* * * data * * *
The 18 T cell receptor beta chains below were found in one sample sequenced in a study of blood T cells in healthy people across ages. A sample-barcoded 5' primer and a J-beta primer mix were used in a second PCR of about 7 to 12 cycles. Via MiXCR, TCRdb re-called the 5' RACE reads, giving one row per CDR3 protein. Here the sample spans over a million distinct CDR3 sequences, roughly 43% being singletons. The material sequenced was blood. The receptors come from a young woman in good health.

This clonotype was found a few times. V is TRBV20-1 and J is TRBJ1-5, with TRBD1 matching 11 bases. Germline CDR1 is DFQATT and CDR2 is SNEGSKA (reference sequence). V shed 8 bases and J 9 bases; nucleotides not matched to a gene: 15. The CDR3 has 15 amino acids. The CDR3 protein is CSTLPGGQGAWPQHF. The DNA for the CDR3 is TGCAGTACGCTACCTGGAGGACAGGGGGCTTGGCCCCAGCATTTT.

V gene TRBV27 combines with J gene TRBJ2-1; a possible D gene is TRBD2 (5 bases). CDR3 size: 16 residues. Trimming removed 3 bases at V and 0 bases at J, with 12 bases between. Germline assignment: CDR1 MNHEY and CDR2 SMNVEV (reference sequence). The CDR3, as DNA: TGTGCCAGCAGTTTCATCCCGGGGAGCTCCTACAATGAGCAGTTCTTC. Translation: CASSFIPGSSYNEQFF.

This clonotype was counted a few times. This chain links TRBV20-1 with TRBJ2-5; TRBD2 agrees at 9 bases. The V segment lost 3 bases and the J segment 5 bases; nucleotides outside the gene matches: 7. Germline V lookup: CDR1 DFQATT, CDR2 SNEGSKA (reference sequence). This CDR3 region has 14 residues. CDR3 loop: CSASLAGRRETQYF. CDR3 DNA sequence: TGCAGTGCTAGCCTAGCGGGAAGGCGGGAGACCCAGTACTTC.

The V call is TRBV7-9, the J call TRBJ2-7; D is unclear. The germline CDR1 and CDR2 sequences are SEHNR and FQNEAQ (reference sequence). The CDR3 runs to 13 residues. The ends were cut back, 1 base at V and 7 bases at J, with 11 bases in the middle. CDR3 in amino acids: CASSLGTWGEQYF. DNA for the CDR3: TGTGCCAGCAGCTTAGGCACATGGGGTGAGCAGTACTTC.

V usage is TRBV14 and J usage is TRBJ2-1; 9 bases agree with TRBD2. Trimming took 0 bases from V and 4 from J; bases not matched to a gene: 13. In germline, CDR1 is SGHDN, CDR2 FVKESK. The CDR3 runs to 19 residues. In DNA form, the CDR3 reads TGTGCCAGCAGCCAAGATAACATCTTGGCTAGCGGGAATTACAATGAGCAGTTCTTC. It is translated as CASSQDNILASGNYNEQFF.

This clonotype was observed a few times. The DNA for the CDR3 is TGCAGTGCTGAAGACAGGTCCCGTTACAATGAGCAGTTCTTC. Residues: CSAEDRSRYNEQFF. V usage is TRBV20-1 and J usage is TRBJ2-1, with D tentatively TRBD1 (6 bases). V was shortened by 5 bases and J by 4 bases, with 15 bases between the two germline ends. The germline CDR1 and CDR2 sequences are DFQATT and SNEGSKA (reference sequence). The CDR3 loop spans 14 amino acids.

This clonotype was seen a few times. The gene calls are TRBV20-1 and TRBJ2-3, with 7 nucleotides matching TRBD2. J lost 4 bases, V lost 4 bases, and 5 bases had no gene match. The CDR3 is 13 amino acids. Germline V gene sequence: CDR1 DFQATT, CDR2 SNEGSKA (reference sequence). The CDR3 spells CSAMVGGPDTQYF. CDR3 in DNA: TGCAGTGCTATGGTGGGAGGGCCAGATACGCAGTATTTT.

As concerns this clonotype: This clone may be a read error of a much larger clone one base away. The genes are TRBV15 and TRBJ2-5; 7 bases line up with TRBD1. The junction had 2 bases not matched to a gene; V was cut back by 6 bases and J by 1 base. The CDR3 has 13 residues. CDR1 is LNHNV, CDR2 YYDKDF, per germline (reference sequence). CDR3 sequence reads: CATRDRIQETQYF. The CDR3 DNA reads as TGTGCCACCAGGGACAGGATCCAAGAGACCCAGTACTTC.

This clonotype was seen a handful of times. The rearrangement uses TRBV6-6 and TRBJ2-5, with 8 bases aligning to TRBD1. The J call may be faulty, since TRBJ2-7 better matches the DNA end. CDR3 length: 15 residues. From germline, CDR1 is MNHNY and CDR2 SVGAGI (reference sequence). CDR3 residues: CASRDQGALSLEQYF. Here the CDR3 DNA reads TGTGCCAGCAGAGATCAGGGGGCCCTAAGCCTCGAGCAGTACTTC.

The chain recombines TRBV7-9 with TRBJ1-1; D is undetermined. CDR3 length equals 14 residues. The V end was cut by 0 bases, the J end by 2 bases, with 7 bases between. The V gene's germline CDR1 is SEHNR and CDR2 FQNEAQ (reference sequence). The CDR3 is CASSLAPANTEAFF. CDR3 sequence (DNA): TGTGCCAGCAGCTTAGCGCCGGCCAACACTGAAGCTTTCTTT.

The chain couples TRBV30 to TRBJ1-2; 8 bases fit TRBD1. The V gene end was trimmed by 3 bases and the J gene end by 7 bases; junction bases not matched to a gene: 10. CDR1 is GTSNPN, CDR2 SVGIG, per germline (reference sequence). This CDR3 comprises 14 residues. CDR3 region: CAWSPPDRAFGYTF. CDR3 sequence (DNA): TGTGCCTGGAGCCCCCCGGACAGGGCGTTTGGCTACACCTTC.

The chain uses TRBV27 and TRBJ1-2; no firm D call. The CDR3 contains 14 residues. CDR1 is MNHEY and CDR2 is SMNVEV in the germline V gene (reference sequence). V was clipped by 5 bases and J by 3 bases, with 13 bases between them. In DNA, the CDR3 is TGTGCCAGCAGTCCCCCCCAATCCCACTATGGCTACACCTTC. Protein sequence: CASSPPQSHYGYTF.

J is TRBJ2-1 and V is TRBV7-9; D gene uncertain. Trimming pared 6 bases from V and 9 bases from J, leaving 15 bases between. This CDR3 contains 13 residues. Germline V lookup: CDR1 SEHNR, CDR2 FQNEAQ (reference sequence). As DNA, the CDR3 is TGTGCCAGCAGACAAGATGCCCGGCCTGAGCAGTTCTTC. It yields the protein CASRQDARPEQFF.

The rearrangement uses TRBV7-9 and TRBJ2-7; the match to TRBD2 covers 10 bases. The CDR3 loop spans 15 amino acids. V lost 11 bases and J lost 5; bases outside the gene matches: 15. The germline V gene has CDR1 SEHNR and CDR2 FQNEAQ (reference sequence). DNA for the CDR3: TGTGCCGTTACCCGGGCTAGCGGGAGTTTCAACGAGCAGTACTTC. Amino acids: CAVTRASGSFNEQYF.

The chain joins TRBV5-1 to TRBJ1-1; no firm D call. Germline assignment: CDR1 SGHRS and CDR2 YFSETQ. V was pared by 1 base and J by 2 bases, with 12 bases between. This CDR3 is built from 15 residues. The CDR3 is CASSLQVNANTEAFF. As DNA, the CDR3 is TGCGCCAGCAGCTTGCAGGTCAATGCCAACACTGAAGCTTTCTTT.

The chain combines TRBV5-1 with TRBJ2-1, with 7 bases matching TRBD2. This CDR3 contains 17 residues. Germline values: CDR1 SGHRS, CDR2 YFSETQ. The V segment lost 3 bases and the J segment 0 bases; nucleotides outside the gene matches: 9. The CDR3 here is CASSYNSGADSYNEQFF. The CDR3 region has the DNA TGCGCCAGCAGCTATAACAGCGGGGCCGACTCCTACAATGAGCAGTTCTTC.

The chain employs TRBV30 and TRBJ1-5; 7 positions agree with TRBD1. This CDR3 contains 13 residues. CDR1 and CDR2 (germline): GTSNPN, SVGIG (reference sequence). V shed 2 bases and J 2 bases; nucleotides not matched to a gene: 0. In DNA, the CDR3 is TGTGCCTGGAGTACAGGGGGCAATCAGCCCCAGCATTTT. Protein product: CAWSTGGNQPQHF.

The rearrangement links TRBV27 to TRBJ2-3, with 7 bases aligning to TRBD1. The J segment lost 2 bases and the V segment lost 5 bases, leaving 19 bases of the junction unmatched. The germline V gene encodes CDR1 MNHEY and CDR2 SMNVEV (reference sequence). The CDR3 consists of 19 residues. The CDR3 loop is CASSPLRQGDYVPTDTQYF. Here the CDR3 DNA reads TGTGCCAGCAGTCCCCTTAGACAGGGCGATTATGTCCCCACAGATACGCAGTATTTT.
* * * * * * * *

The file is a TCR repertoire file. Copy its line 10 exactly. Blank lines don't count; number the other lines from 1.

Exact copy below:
This clonotype was seen a handful of times. The rearrangement uses TRBV6-6 and TRBJ2-5, with 8 bases aligning to TRBD1. The J call may be faulty, since TRBJ2-7 better matches the DNA end. CDR3 length: 15 residues. From germline, CDR1 is MNHNY and CDR2 SVGAGI (reference sequence). CDR3 residues: CASRDQGALSLEQYF. Here the CDR3 DNA reads TGTGCCAGCAGAGATCAGGGGGCCCTAAGCCTCGAGCAGTACTTC.